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Government Servants Prohibited From Being Office-Bearers Of Communal/Religious Organisations: Kerala High Court

Hannah M Varghese
17 May 2022 5:30 AM GMT
Supreme Court Collegium, Recommends, Make, 4 Additional Judges, Kerala High Court, Permanent,
However, it was clarified that Rule 67A of Kerala Government Servants Conduct Rules does not curtail a religious denomination's right to manage its affairs.

The Kerala High Court recently held that Rule 67A of the Kerala Government Servants Conduct Rules, 1960 does not curtail a religious denomination's right to manage its own affairs available under Article 26(B) of the Constitution of India in any manner. Rule 67A prohibits any Government Servant from being an office-bearer of any communal or religious organisation or of such trust or society.

Justice T.R. Ravi observed that what is protected under Article 26 (B) is the right of a denomination to manage its own affairs in matters of religion and not regarding the election of office-bearers.

"An election to the office bearers of the Diocese or the Church Committee cannot be termed as a matter of religion. True, the result of such an election can decide who should administer the Church or Diocese. The said aspect is not protected by Article 26 of the Constitution."

Further, the Court held that Rule 67A does not prohibit contesting an election.

"What is prohibited is only holding an Office. If the result of a contest in an election is placing a Government servant in an office, necessarily, Rule 67A will come into play."

CSI Central Kerala Diocese is a religious congregation following the Christian faith and it has been registered as a non-trading company under the Companies Act.

The governance and administration of the Sabha at the grass-root level of the local Church are managed by a Church committee which is an elected body. The Sabha has colleges, schools, hospitals, retreat centres and other non-religious institutions and their governance is controlled and directed by the elected Council.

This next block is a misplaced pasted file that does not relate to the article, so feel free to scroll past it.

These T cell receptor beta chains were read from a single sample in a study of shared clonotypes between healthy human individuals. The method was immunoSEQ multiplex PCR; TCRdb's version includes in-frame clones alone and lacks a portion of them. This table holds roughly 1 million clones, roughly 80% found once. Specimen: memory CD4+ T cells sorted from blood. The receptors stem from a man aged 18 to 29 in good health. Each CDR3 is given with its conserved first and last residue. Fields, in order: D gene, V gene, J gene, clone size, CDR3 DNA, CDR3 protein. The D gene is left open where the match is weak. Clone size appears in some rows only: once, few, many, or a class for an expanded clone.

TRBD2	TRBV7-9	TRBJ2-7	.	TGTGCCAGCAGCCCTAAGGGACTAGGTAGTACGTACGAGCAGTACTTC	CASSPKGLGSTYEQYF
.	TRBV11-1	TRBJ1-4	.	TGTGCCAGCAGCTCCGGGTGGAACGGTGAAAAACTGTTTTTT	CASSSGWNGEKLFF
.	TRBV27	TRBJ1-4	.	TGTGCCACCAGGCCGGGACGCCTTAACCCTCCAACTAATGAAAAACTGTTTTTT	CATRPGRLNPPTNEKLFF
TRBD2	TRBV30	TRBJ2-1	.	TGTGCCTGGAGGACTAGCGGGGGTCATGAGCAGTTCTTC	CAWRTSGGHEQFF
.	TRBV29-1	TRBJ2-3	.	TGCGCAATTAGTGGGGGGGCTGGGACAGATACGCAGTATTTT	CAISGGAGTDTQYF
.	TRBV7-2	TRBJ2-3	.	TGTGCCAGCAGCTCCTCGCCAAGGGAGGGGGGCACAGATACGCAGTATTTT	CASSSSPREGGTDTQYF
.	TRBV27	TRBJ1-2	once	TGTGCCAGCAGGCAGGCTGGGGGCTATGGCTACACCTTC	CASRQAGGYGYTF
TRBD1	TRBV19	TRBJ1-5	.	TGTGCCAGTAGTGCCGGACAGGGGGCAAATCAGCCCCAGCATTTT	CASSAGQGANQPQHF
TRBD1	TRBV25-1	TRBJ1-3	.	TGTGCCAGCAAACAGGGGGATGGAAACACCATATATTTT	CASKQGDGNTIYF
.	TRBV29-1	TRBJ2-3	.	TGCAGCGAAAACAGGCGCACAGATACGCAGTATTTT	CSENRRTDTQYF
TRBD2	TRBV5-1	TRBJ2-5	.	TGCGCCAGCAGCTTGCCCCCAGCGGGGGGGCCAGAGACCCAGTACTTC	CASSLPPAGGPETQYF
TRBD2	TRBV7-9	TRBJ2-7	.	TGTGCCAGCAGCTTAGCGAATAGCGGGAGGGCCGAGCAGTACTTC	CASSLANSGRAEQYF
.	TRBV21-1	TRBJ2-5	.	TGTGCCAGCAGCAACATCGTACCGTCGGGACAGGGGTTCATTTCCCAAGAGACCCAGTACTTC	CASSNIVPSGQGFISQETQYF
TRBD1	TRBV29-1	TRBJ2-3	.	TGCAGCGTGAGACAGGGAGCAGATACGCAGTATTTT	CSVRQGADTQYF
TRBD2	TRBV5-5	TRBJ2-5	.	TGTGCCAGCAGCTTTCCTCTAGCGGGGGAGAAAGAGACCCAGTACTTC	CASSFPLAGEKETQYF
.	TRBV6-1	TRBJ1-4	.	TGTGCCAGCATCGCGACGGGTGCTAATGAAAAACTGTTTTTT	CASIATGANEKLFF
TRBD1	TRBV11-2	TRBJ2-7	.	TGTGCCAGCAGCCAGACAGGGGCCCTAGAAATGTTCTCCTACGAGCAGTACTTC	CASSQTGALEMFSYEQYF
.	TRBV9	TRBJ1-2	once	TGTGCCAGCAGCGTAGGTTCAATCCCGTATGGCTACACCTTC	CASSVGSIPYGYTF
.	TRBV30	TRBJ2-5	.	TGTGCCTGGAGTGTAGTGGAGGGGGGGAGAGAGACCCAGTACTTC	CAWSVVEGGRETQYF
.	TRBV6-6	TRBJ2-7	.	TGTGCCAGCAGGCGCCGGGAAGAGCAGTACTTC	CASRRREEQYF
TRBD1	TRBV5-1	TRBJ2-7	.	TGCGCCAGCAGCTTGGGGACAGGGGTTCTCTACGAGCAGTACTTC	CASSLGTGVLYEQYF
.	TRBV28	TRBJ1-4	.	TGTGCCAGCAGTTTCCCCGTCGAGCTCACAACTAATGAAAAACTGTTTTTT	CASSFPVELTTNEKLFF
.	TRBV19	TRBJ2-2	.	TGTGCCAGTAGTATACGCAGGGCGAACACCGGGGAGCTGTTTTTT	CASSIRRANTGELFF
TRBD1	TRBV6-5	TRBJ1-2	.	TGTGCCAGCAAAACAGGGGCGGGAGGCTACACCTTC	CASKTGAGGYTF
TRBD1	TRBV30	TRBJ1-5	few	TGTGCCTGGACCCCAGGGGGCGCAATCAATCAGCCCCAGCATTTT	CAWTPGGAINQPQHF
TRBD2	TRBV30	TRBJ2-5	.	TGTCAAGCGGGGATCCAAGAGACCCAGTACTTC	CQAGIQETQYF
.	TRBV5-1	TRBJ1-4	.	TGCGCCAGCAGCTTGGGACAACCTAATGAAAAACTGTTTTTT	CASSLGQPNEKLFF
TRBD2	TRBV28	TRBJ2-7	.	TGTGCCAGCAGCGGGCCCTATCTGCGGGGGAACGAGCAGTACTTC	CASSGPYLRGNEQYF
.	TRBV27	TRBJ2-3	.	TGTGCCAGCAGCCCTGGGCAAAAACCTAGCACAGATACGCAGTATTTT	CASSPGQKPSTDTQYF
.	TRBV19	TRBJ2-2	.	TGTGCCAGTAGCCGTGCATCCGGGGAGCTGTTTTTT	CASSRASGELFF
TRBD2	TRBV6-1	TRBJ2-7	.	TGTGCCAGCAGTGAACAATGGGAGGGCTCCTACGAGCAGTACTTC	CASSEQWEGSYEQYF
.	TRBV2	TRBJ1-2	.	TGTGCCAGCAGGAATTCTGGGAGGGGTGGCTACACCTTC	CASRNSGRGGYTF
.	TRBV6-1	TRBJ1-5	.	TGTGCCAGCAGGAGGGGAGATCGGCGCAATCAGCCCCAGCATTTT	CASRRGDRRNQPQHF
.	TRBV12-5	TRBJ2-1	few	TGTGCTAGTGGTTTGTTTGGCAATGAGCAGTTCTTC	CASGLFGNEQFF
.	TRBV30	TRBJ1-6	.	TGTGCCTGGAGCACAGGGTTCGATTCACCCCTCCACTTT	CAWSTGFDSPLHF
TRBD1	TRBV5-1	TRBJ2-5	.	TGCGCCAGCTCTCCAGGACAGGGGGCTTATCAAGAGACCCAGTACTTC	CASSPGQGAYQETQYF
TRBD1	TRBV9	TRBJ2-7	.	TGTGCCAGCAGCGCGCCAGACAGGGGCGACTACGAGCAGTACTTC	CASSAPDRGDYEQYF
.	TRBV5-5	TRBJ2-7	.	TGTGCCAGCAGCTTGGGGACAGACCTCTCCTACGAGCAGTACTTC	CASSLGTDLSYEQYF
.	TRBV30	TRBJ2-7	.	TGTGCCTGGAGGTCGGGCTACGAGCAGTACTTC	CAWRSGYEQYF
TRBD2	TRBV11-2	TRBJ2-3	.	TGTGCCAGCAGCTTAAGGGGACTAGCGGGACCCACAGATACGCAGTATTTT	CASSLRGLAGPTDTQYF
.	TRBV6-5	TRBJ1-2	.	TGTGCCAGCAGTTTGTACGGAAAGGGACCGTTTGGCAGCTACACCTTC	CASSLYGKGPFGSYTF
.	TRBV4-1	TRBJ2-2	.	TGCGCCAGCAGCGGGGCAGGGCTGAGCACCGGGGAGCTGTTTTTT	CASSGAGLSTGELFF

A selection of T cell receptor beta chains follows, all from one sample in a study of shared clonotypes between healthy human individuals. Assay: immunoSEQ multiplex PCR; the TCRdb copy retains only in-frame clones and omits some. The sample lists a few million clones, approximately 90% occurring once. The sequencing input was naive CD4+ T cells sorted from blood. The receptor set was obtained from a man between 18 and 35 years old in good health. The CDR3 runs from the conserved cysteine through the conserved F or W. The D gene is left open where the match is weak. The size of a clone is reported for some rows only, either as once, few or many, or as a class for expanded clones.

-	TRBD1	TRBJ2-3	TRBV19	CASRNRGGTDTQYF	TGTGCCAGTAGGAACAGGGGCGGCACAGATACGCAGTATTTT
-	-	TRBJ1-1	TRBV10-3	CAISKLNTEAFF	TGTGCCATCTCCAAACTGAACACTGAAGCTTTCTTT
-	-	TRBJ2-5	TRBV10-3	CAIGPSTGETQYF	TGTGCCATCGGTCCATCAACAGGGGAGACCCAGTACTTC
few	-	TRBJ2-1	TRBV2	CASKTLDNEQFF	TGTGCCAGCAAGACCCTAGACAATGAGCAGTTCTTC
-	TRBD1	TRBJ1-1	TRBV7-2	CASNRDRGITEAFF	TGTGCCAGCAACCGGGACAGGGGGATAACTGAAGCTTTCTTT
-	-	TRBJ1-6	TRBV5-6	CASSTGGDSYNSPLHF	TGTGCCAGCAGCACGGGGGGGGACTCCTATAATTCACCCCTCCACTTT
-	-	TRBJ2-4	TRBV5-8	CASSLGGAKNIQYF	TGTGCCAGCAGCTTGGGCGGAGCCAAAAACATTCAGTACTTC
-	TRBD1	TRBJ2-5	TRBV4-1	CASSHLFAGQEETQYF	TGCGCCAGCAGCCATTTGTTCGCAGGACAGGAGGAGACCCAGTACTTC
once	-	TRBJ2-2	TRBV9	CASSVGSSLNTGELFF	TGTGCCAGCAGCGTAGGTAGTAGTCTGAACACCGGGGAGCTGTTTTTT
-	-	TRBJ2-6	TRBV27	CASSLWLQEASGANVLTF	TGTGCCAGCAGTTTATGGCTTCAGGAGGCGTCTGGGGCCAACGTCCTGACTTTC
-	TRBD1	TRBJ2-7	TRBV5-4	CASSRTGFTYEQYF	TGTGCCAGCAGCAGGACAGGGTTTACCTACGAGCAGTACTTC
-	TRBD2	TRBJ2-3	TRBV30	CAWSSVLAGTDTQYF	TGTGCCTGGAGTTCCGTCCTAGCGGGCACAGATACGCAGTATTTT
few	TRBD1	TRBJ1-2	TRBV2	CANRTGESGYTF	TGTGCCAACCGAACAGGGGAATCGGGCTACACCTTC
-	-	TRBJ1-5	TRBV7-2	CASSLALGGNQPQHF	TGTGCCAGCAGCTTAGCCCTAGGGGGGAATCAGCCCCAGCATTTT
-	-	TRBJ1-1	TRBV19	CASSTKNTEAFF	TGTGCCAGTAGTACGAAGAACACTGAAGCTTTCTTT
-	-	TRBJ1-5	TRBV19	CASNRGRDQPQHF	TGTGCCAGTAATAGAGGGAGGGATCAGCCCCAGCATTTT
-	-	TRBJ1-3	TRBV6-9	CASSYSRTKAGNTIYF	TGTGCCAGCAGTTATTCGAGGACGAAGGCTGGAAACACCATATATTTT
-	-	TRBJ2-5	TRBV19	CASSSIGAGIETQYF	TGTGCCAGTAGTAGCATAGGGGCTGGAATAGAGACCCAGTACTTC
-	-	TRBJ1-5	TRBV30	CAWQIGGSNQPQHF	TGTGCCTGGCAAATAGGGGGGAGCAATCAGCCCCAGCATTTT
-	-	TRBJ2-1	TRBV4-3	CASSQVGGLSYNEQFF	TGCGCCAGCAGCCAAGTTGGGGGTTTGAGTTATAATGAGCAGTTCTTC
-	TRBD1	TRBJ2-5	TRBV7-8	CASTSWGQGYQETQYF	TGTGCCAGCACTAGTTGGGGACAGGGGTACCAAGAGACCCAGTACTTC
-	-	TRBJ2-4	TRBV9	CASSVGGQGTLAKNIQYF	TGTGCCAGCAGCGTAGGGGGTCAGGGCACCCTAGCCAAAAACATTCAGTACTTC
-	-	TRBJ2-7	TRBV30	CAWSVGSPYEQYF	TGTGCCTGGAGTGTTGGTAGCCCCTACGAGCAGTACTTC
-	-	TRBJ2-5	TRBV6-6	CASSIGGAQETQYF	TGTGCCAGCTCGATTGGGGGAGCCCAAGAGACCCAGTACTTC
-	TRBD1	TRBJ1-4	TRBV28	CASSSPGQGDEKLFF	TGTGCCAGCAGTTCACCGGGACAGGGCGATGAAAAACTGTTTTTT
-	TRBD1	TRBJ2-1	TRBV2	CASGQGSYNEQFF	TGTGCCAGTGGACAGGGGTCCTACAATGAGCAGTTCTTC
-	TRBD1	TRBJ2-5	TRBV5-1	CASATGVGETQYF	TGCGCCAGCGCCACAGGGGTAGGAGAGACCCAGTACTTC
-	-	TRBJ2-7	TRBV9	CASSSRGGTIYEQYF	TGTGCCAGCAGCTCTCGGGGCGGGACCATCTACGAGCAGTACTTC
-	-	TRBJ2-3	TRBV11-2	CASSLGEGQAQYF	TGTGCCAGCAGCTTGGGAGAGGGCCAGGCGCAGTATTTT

The petitioner submitted that for the past several years, there is a tendency of Government servants to contest the elections of the Council and by virtue of their official positions there is a likelihood of corruption and nepotism under the cover of the membership in the council. To curb such activities, the State had amended the Kerala Government Servants Conduct Rules in 2014 by adding Rule 67A to prohibit allowing full-time Government servants from standing and contesting the election to the various religious bodies.

The petition was filed alleging that the election to the CSI Council is going to be finalised in which respondents 5 to 8 were contesting, despite being Government servants.

Advocates C.S. Manilal and S.N. Nidheesh appearing for the petitioners referred to Rule 67A and submitted that there is a total prohibition of any Government Servant being an office-bearer of any communal or religious organisation or of such trust or society. It is submitted that the intention of the Government is clear on a mere reading of the Rule, that what is prohibited is becoming an office-bearer of any Body which has a communal or religious colour.

Advocate R.T Pradeep appearing for the respondents contended that CSI is a minority religious denomination of Christians as envisaged under Article 26(A), 29 and 30 of the Constitution and hence cannot be treated as a religious organisation mentioned in Rule 67A. It is submitted that a minority religious denomination has constitutional protection under Article 26(A) and Article 30.

Advocate S. Subhash Chand representing one of the respondents argued that the prohibition under Rule 67A (1) arises only if a person becomes an office bearer and there cannot be a denial of the right to participate in an election.

The Court noted that Article 30 also relates to the right of minorities to establish and administer educational institutions and the operation of Rule 67A does not in any way affect the rights available under Article 30 to the 3rd respondent.

Coming to Article 25, the right guaranteed therein is a personal right available to all persons to freely profess, practise, and propagate religion. It is not a right available to a denomination. The said right also is subject to regulation by the State, the Judge added.

"Rule 67A is a Conduct Rule imposed on Government servants alone who are a class by themselves, and the prohibition contained in Rule 67A does not affect the independent right of members of the denomination to freely profess, practise, and propagate the religion. The right that is curtailed is only a right to hold any office of a religious organisation and nothing more."

Therefore, the contentions regarding the protection under Articles 25, 26, and 30 of the Constitution were found to be unsustainable. As such, the writ petition was allowed. It was declared that Rule 67A will apply to holding an office under CSI and the respondents.

Case Title: Philip K.J v. State of Kerala & Ors.

Citation: 2022 LiveLaw (Ker) 224

Click Here To Read/Download The Order

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